Imagine if I wrote an article about the Yellow Vest protestors in France and I quoted a professor from Kenya in the write up. Imagine if I was an anchor of a newscast and I had a segment about the conflict in Catalonia only to welcome an expert from Cameroon to present his views on that topic. Imagine if I hosted a TV show that covered the history of Irish people and I invited an analyst from Zimbabwe to offer insights on Ireland.
I know there are some who chuckled at the thought of these things; a reaction wrought by the caste system of race that has conditioned us to place value on complexion above the complexity of people’s ideas. However, mainstream media outlets have no problem giving platforms to professors, experts and analysts from Europe and America to examine current events and news related to Africa as they willfully disregard all but a few token voices from the countries they dissect.
In theory, there should be no problem with the imagined scenarios I presented above; knowledge is not constrained by borders neither is understanding of a country the sole domain of those who live there. The problem is if I invite only non-native professional to assess the news and views of nations to the exclusion of those who reside there. The imagery is jarring; while Ethiopians, Kenyans, Nigerians are reduced to background props, pundits with lesser melamine are given spotlights to talk for us—this is nothing less than a vicious form of reductivism.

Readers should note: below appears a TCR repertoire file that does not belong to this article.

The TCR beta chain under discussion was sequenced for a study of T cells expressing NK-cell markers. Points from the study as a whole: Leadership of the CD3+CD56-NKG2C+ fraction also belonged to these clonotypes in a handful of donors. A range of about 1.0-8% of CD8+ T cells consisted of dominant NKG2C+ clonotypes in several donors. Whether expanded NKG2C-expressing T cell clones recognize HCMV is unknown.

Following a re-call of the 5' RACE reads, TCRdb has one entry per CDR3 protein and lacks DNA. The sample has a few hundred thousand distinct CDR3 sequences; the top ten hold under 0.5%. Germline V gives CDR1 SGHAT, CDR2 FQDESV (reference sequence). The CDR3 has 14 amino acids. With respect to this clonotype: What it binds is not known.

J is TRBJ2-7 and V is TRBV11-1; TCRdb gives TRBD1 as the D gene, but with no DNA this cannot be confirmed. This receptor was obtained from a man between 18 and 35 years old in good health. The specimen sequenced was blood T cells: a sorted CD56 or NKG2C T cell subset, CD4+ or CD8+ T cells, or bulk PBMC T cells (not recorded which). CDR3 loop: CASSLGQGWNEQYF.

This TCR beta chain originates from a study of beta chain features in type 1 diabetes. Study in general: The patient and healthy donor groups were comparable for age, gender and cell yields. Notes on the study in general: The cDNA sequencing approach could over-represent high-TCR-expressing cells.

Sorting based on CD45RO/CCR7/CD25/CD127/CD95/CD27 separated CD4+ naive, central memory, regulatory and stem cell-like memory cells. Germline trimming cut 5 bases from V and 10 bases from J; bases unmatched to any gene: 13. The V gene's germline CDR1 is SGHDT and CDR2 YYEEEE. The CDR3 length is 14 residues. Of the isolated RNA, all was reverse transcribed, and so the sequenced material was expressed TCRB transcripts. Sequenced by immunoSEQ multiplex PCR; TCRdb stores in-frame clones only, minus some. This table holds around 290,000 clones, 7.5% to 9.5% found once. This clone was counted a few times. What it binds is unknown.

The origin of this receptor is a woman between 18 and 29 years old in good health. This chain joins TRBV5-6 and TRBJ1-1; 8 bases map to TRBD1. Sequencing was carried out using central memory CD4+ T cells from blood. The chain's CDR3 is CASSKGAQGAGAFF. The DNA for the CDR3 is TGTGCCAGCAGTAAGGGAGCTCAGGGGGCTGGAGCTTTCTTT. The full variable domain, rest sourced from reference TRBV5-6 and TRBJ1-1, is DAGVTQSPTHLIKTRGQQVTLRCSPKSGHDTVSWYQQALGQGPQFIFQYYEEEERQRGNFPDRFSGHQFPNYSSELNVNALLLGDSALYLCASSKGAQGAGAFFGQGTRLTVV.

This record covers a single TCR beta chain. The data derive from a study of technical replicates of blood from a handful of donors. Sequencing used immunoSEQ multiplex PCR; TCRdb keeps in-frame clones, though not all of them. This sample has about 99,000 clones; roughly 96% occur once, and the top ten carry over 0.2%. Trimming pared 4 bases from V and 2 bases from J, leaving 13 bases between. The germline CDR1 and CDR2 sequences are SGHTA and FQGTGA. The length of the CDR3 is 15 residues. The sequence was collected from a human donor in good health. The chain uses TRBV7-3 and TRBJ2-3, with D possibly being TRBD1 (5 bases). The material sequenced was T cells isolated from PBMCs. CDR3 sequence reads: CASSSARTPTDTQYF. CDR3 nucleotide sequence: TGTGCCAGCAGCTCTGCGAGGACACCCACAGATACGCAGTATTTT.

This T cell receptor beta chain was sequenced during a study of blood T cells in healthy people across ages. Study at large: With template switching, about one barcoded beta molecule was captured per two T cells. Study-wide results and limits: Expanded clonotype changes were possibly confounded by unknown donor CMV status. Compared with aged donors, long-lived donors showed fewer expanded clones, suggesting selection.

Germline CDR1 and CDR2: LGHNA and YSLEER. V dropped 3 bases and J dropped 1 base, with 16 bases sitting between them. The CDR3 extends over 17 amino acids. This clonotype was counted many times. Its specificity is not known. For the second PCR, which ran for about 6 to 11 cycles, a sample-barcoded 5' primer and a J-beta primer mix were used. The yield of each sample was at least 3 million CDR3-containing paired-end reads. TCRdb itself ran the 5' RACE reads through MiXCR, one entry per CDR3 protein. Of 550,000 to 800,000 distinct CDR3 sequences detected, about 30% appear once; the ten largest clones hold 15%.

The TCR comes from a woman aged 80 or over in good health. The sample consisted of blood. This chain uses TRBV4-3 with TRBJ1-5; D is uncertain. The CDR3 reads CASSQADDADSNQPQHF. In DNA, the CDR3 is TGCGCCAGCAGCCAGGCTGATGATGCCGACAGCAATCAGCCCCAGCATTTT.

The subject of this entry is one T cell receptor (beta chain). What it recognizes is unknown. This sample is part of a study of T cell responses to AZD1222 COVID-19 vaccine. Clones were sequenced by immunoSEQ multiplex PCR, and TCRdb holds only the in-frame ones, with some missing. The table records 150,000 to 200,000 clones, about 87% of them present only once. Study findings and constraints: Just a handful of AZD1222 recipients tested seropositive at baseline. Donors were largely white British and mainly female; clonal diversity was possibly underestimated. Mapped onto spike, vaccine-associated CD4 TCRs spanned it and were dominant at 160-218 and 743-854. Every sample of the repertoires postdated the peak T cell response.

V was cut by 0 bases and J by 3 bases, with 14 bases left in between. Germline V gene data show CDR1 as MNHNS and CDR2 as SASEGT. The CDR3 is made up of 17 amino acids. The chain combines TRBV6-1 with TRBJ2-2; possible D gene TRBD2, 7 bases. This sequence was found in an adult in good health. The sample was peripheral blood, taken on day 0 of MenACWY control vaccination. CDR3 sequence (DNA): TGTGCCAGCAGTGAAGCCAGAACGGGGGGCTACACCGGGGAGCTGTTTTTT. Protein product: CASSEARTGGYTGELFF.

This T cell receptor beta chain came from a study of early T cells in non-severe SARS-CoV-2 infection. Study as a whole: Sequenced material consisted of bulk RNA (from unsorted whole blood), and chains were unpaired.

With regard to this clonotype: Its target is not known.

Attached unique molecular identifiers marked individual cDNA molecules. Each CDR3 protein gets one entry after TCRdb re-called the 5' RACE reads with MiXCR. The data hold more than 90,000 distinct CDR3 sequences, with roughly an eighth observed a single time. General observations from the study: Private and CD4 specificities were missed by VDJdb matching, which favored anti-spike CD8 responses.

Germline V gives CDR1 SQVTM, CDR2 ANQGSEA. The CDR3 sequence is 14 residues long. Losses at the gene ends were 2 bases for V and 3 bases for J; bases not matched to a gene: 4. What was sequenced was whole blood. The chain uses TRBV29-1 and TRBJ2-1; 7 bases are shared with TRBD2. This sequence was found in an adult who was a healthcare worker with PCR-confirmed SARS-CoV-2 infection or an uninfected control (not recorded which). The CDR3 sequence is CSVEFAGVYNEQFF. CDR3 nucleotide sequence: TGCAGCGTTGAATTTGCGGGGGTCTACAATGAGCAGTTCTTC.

I had to contemplate for a while before writing this article; I wondered if I was feeding into the very same divides that I wrote against yesterday and whether or not I’m accepting the identity politics I reject. However, upon further thought, I came to the realization that ...continued...
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